“That’s weird, it’s like something out of that twilighty show about that zone” – Homer Simpson
For some odd reason my fat bike has been sitting in the garage all loaded up with bikepacking gear since my attempt at a multiday trip in the Eastern Sierra went up in a puff of fried alternator diodes a few weeks back. Even more odd, I grabbed that same bike last night for a little climb up one of the many “workout” rides that exist in the mountains of Orange County: Harding Truck Trail.
Harding is one of those rides that people love to hate. It’s a steady, roughly 9 mile climb up to a junction with the Main Divide trail that leads along the spine of the Santa Ana Mountains touching most of the minor summits. The truck trail sets a sinuous course along the flutes and ridges of the foothills as it rises from Modjeska Canyon, the grade lessening in only a few spots. It’s not generally a ride that’s called “fun” by most people as there’s nothing about it technical or interesting (beyond the scenery) but it’s a great workout, even more so on a loaded fat bike.
Although it might not be the most interesting ride, it did offer me the opportunity to look back on the OC coastal plain and spit in the general direction of the area where I spend most of my time toiling for “the man” (I work somewhere around that cluster of buildings poking through the haze). Not on anyone in particular, mind you, as I’m not a hater but merely a square peg in the corporate world’s round hole. Out on the horizon, a world away yet seemingly so close I could touch it, a cloudbank was pushing gently over Catalina Island. After pausing for a bit to admire the scene I continued moving upward.
I’d like to say I was in “the zone” and feeling comfortable on the climb, but the truth is I was really feeling the weight of the bike and all the gear. I was definitely fighting the hill. However, as the sun arced off toward Asia and the balance of day began to shift toward night my pace increased. Or maybe it was my mood? It was a beautiful night to be alive.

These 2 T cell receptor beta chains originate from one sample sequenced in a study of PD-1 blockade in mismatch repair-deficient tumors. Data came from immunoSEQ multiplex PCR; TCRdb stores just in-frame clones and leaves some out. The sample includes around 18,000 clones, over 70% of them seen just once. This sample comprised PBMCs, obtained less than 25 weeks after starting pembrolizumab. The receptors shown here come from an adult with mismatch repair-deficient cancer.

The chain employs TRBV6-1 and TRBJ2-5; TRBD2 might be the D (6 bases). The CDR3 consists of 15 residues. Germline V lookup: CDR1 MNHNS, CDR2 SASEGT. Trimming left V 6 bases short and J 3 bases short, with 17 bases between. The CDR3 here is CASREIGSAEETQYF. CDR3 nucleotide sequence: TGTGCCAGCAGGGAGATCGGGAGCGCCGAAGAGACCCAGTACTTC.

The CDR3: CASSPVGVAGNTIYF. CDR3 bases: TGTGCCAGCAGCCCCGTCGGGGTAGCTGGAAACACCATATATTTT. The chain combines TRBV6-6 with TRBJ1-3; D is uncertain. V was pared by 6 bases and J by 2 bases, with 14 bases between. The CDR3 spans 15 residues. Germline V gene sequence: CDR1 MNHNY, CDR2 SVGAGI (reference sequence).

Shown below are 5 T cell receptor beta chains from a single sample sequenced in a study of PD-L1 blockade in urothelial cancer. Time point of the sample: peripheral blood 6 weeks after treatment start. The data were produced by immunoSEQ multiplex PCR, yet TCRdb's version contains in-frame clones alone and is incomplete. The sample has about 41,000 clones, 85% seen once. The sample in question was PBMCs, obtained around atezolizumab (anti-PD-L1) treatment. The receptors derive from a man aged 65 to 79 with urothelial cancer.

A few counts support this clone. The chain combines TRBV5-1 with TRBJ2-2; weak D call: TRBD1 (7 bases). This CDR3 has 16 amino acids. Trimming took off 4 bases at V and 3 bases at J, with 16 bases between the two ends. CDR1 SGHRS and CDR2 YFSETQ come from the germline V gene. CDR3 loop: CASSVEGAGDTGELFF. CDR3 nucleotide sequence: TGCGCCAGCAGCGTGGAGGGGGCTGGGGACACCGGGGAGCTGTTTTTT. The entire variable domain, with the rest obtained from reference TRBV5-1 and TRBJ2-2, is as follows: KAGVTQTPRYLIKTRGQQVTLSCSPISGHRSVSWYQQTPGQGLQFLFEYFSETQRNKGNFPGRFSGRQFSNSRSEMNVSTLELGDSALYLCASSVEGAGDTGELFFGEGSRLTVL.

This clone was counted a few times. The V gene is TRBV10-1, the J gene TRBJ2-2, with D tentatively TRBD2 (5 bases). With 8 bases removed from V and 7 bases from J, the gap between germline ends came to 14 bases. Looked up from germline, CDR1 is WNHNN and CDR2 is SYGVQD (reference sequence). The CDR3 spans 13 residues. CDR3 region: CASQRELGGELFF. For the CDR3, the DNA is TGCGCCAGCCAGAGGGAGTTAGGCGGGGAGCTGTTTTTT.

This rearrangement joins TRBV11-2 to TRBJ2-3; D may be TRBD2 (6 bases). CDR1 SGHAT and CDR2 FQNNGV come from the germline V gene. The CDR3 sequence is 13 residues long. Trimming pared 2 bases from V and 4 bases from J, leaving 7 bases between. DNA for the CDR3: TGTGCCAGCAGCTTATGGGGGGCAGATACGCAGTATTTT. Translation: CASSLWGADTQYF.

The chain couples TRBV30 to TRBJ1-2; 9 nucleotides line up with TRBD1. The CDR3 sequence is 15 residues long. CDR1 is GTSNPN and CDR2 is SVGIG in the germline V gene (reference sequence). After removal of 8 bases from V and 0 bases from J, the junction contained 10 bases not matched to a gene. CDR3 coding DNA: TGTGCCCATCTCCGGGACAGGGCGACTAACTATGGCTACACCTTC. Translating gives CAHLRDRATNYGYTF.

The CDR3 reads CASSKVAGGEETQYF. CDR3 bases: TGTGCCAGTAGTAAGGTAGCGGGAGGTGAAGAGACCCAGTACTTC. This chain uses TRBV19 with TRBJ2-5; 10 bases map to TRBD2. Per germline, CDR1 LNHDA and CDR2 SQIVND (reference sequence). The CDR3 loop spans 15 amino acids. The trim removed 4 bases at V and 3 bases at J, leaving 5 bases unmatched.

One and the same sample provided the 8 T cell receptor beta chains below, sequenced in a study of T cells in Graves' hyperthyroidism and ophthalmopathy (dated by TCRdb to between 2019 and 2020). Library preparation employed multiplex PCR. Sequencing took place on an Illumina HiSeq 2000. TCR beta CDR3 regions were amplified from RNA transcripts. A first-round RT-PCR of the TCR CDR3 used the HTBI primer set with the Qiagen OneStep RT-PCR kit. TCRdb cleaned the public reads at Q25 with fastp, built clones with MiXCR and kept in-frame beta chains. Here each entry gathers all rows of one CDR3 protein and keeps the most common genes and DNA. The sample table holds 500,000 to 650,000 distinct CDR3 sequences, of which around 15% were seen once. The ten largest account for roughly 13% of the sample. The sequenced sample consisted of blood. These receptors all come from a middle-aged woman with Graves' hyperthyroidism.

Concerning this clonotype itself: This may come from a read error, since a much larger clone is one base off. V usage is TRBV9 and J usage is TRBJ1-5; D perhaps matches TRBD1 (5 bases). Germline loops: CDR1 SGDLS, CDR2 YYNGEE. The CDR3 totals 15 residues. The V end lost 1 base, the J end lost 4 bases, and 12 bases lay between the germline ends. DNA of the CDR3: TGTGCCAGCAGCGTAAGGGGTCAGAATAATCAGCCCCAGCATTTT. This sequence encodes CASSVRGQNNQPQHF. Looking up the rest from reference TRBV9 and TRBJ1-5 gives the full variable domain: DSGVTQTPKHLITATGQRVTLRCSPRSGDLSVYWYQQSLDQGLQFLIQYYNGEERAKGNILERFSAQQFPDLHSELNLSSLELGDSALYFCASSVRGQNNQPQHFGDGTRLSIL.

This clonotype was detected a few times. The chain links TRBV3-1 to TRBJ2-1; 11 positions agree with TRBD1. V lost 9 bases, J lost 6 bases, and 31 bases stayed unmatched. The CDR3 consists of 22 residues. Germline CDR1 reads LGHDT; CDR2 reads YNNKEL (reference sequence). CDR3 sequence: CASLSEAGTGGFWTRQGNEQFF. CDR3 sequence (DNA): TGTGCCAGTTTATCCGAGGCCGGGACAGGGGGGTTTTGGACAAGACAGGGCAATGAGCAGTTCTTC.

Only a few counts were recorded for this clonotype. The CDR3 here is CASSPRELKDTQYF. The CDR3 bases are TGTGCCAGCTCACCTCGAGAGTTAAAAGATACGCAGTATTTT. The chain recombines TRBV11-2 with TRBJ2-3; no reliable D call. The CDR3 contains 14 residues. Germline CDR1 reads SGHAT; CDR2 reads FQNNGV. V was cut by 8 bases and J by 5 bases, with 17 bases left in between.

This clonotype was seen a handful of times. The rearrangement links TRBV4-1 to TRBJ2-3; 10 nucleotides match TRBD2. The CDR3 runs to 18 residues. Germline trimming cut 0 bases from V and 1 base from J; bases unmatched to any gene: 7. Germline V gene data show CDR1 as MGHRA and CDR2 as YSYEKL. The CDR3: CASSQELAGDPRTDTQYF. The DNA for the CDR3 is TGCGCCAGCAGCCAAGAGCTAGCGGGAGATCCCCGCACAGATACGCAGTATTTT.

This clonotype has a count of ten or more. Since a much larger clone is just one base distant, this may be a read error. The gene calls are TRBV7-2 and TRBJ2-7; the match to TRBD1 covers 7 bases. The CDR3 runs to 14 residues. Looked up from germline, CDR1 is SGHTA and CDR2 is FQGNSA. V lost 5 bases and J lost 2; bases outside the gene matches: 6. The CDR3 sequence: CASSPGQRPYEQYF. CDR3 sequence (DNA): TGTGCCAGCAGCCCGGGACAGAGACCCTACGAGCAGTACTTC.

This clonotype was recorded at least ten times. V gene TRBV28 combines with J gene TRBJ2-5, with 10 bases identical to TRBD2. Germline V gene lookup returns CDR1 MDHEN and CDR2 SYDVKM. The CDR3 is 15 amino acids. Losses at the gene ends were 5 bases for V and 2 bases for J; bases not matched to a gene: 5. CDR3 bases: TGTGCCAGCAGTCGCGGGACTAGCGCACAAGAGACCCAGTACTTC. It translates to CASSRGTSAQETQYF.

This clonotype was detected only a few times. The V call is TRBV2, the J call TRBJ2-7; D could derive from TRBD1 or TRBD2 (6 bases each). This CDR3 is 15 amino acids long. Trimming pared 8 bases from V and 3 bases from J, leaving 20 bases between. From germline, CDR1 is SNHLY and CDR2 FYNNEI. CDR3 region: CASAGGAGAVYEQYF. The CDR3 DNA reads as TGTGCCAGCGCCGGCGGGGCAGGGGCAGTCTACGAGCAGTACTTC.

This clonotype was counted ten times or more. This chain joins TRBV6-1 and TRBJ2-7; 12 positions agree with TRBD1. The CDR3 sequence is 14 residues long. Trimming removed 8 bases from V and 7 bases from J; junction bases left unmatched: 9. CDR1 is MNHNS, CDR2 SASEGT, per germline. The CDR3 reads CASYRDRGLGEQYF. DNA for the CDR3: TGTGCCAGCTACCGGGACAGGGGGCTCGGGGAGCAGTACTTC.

Twilight has many shades. My favorite is when the earth, suddenly unburdened by the force of light begins to glow and releases its energy back into the sky. If you’re lucky you can ride this wave upward. For a brief moment (if the light is right) your body can feed off this phenomenon and be sucked up into the vacuum of night. As the needle on this day’s fuel gauge nudged toward Empty, suddenly I was in tune with the flow and began to fly up the hill. Well, in relative terms of course as I’m a Clydesdale and this bike is more mule than racehorse, but my pace had noticeably quickened.
But only for a moment. Twilight quickly became night and the force of the upwelling current began to recede. Upon reaching the high point of the ride I turned around and rode with gravity back into darkness, mocked by the lights of the city beneath my feet.
Sure beats sitting on the couch watching TV.